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Veteran Actor Len Cariou in Winningly Irreverent Pairing of Shakespeare and Broadway

Len Cariou, right, and Mark Janas in “Broadway & The Bard.”Len Cariou, right, and Mark Janas in “Broadway & The Bard.”

Infused with both a touch of genius and a most winning bit of irreverence, “Broadway & The Bard,” the one-man show helmed by theatrical legend Len Cariou, is an inspired piece of cultural mix-and-match. 

The production, which has arrived here somewhat under the radar, is being performed in the intimate confines of a decidedly off-Loop venue, Stage 773, where it will run through Sunday only. But it is such a natural for the Upstairs stage of the Chicago Shakespeare Theater that audiences who can’t make it to the show this time around should begin a campaign to bring it there.

The 78-year-old, Canadian-born Cariou – an actor of exceptional breadth and experience (perhaps best known for originating the role of Sweeney Todd on Broadway) – brings both a youthful enthusiasm and worldly wise sensibility to what is clearly a labor of love. But before going any further I should issue something of a spoiler alert here for the show, which has been conceived by Cariou in collaboration with the award-winning lyricist/director Barry Kleinbort, and music director Mark Janas (the actor’s invaluable piano accompanist and occasional scene partner), is driven by a very particular conceit.

More: Broadway Actor Len Cariou Reminisces About Sondheim, ‘Sweeney Todd’

A good portion of the fun in this exceedingly clever 85-minute piece has to do with being surprised by the invariably brilliant “call and response” that happens between the wide-ranging passages chosen from Shakespeare’s comedies, tragedies and histories, and the Broadway songs that are then used to so wittily comment, counterpoint or amplify them.

So you’ve been warned. But the truth is, it is all but impossible to resist the temptation to reveal some of the pairings.

Len Cariou in “Broadway & The Bard.”Len Cariou in “Broadway & The Bard.”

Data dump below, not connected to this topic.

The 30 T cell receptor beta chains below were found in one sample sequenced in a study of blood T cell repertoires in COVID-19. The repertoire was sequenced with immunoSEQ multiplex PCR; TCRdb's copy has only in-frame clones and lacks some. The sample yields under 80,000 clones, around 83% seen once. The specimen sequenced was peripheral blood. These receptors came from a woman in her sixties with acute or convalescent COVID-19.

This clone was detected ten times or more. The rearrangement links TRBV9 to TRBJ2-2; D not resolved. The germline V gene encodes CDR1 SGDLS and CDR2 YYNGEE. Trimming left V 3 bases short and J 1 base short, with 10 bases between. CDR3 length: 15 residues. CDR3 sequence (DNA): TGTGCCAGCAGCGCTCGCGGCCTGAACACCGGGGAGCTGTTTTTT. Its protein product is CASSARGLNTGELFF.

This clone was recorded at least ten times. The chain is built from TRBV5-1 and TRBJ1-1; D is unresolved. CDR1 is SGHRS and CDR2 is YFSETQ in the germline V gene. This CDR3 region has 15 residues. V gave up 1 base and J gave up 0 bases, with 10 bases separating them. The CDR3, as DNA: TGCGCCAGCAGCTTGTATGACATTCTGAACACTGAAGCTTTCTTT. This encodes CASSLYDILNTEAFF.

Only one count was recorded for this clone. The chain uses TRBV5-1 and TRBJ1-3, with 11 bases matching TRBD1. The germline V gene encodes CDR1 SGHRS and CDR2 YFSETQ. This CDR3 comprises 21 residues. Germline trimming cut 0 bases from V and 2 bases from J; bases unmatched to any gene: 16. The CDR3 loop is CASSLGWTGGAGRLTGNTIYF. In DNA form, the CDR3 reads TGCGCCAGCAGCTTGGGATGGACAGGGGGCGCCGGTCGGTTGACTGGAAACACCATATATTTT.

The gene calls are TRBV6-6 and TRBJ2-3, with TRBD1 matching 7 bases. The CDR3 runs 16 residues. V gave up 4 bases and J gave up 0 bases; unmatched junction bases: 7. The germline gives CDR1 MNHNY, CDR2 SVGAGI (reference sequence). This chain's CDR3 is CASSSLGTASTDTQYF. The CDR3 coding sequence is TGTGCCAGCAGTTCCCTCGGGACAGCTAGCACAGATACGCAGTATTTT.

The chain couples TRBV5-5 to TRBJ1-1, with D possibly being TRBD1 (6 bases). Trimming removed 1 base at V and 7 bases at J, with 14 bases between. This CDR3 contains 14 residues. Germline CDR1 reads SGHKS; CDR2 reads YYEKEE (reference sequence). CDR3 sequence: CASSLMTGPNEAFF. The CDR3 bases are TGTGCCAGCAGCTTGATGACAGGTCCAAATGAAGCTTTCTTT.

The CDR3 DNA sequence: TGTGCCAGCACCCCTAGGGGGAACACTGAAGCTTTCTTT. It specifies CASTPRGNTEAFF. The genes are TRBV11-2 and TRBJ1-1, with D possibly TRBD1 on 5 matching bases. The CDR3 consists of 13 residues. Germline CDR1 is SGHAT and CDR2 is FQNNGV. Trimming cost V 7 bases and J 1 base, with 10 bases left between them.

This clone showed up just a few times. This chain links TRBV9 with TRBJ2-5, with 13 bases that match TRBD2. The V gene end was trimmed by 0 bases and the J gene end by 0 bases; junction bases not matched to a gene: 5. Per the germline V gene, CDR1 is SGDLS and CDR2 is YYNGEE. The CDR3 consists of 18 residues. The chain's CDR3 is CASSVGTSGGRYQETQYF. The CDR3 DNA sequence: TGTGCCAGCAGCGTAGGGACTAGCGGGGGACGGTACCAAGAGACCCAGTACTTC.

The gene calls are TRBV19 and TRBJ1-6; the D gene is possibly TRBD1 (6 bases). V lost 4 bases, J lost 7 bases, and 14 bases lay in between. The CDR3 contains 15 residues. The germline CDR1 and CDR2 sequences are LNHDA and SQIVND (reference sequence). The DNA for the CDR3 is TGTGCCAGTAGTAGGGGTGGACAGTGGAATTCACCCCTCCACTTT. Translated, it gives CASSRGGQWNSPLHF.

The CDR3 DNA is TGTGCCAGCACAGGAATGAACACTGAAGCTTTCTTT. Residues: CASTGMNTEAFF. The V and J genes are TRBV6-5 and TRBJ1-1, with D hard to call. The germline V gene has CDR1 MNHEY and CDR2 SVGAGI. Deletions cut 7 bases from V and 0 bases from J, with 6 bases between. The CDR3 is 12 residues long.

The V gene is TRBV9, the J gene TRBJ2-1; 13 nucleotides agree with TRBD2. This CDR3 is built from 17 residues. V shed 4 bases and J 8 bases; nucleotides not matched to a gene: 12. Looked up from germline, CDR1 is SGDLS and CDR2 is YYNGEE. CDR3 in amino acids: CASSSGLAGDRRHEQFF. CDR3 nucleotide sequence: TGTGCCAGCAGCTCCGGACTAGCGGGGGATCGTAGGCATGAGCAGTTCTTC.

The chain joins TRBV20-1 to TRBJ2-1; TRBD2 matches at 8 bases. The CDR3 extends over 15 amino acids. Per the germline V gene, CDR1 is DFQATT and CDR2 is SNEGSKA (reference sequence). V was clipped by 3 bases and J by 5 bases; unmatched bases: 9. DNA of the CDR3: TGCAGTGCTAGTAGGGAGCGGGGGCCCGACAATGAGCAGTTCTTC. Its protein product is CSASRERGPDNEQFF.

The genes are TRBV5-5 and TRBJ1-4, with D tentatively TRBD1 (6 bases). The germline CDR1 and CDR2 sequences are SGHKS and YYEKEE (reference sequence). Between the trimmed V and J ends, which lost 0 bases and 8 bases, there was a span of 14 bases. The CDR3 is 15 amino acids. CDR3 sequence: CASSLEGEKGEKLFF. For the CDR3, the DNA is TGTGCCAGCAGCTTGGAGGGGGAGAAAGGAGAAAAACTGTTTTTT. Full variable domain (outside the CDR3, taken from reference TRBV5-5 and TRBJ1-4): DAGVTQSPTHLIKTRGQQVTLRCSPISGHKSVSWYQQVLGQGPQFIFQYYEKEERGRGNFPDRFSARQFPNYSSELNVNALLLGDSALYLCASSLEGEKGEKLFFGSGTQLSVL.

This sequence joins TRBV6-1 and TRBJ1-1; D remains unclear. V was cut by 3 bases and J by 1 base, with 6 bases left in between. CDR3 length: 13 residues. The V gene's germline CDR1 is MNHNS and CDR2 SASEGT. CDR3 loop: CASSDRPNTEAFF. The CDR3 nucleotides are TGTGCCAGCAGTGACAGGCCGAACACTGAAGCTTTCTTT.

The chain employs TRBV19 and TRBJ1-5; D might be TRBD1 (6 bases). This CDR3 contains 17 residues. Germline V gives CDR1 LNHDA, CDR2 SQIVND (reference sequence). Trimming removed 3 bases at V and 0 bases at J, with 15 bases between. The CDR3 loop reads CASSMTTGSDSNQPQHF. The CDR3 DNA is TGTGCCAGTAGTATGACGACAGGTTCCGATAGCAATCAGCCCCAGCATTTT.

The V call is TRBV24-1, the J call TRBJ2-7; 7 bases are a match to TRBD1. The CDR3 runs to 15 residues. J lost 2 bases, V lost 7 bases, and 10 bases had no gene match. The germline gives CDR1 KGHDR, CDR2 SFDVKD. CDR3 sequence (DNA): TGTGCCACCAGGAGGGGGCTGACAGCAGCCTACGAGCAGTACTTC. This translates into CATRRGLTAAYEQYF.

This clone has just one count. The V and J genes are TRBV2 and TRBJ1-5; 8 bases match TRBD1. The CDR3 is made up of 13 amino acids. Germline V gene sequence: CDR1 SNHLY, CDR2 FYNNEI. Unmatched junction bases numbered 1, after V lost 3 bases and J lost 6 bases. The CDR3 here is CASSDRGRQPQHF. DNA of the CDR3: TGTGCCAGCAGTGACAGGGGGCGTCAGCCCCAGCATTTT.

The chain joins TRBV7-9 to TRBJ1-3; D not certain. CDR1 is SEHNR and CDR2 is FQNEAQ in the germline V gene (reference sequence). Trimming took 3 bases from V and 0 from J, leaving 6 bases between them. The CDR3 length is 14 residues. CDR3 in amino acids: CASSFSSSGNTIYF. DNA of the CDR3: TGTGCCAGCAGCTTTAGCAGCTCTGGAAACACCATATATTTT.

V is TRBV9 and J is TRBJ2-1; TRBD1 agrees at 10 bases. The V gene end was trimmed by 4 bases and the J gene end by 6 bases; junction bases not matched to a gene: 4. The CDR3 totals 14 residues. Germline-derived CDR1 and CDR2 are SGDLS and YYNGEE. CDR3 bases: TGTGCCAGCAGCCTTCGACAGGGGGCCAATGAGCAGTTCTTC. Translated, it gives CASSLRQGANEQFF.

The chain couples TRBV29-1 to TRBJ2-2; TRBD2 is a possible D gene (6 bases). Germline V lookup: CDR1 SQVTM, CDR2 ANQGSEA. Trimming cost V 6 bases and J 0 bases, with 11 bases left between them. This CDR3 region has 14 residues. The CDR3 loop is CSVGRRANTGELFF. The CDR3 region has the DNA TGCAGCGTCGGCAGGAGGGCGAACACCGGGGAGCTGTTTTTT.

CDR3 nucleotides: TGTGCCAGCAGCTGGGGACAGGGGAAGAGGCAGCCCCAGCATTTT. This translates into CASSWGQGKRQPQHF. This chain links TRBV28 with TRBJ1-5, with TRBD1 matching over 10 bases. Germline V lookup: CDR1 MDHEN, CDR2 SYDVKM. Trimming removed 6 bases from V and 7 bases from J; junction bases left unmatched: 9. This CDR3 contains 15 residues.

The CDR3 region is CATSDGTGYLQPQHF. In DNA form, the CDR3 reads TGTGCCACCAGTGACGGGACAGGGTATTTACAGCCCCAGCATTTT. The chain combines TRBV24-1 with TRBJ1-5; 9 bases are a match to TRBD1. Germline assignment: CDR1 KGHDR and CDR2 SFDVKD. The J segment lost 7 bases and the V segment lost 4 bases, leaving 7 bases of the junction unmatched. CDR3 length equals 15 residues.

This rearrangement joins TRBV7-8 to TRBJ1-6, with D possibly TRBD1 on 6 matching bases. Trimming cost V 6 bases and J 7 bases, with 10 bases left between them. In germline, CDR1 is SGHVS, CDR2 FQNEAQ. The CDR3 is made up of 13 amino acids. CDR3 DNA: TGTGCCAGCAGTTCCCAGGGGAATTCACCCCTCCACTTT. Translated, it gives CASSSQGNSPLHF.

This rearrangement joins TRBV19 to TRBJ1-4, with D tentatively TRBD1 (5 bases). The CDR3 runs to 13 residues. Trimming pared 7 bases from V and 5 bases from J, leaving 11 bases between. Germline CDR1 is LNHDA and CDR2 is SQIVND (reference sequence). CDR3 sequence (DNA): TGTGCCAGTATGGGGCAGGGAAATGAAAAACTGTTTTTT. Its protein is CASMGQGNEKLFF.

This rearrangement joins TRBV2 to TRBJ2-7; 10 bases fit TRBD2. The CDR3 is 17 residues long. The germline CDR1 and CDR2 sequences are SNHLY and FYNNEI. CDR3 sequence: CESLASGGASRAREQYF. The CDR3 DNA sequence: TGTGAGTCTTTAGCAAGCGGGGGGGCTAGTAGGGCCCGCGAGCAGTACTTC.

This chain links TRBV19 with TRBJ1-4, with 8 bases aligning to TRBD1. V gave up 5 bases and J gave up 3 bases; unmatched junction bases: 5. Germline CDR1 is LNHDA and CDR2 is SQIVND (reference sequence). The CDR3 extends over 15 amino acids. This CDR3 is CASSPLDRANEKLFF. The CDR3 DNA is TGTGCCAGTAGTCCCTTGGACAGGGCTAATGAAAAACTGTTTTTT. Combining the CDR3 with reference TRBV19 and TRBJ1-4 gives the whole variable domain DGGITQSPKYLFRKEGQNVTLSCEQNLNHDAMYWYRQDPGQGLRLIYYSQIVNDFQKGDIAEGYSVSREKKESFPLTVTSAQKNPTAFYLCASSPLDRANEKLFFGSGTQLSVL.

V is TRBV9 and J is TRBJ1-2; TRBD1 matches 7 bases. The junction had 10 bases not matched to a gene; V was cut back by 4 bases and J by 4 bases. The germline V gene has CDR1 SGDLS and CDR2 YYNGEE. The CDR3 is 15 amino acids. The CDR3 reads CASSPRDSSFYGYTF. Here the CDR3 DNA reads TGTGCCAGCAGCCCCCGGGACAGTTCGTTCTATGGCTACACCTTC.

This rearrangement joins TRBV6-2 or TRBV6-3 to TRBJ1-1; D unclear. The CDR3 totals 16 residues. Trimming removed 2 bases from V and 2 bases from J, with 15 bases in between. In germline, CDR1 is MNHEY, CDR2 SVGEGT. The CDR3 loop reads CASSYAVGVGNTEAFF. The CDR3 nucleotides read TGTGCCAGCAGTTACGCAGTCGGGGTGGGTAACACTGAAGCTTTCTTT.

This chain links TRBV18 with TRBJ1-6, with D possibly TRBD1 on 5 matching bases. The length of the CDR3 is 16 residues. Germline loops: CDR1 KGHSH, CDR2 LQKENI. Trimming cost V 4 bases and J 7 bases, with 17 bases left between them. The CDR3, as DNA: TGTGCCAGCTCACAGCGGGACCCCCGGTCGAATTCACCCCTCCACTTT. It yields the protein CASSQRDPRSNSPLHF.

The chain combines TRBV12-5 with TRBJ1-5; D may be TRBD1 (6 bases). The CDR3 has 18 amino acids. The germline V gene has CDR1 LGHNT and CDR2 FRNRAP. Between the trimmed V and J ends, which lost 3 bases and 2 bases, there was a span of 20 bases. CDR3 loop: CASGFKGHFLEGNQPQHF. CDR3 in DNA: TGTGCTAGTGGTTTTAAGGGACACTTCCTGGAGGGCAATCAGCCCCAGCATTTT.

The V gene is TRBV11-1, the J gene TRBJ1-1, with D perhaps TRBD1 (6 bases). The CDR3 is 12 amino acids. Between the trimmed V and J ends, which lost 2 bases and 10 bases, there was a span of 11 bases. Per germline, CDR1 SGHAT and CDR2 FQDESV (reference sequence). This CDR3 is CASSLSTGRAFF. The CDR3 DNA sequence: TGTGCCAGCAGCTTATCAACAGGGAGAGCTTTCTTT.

To start, there is the speech by the lovesick Duke Orsino in “Twelfth Night” whose words about emotion-triggering music are followed by both “Love, I Hear” (Sondheim’s song for the naive young fellow in “A Funny Thing Happened on the Way to the Forum”), and the more jaded “Falling in Love with Love” (the Rodgers and Hart song from the Shakespeare-inspired musical, “The Boys from Syracuse”).

Then comes the rousing speech to the troops made by the young king in “Henry V,” followed by the hilarious, ego-puncturing choice of “Applause” by Charles Strouse and Lee Adams. Another Shakespearean king also gets the Cariou treatment as the rather weak and beleaguered “Richard II” has his say and the actor counters with “If I Ruled the World” by Cyril Ornadel and Leslie Bricusse.

Cariou moves on to play the macho Petruchio in “The Taming of the Shrew” and the gets some of the biggest laughs when he then launches into King Arthur’s decidedly “woke” song, “How to Handle a Woman,” from Lerner and Loewe’s “Camelot.”

Turning to “Julius Caesar,” the actor gives us a fine rendering of Marc Antony’s conflicted funeral oration and tops it with another inspired musical choice – “Something Wonderful,” also a tribute to a difficult but “honorable” man. (It is meant to be sung by Lady Thiang in Rodgers and Hammerstein’s “The King and I.”)

And then there’s King Lear, who unwisely carves up his kingdom and gives it to two of his evil daughters only to have the greatest sense of regret. Another hilarious refrain has been chosen as commentary here (and you can almost imagine the show’s creators cheering when they thought of this one), as Cariou breaks into “Reviewing the Situation,” Fagin’s song from Lionel Bart’s “Oliver.”

The “seven ages of man” speech from “As You Like It” is wistfully paired with the Kurt Weill-Maxwell Anderson classic, “September Song.” Cariou finds the perfect companion piece for Prospero, the exiled monarch in “The Tempest,” by returning to Sondheim’s “Sweeney Todd.” And finally he brings the whole show to a joyous close with a zesty performance of Cole Porter’s raucously rhymed “Brush Up Your Shakespeare.”

It is often said that were Shakespeare alive today he’d be making movies. I happen to think he’d be penning Broadway musicals. This show offers ample proof of the possibility.

Final performances of “Broadway & The Bard” take place 8 p.m. Saturday, June 9 and 3 p.m. Sunday, June 10 at 3 p.m. at Stage 773, 1225 W. Belmont Ave. For tickets ($35) call (773) 327-5252 or visit Stage773.com/show/broadwayandthebard. Running time: 85 minutes with no intermission.


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